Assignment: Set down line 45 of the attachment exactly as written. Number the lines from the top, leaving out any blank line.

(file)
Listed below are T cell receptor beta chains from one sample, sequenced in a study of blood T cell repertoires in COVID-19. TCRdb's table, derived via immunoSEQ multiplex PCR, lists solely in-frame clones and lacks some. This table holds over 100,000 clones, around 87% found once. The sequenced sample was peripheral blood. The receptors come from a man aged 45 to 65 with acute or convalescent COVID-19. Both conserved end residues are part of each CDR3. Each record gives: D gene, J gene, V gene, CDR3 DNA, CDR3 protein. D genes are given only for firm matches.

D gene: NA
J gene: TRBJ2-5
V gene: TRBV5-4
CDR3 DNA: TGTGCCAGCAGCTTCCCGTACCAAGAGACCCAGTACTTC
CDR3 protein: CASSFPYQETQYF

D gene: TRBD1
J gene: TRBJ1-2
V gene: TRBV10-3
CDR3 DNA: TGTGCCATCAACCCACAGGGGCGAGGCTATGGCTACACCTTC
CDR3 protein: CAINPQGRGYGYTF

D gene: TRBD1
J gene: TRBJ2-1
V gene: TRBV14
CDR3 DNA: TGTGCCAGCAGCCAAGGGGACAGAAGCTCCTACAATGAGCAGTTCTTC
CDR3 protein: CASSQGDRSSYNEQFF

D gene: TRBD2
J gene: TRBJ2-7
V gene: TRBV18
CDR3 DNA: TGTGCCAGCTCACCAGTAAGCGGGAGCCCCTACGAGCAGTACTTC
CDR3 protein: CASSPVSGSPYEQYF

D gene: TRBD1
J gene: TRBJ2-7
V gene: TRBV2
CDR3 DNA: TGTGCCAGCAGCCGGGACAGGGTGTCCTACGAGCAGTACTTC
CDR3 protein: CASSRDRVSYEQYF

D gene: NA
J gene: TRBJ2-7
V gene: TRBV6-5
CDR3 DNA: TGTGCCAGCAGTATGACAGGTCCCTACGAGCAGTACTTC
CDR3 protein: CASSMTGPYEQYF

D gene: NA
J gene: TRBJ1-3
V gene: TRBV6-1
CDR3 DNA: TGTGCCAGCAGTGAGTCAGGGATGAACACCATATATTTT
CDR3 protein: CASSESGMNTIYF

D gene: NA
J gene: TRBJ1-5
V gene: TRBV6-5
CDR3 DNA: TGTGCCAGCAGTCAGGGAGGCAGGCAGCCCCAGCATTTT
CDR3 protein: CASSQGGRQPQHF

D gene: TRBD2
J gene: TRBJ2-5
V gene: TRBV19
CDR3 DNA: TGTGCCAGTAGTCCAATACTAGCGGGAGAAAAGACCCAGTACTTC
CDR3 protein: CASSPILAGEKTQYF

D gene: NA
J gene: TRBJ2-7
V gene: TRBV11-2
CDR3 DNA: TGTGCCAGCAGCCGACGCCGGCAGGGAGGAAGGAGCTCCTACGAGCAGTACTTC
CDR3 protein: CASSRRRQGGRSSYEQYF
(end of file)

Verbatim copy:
CDR3 DNA: TGTGCCAGTAGTCCAATACTAGCGGGAGAAAAGACCCAGTACTTC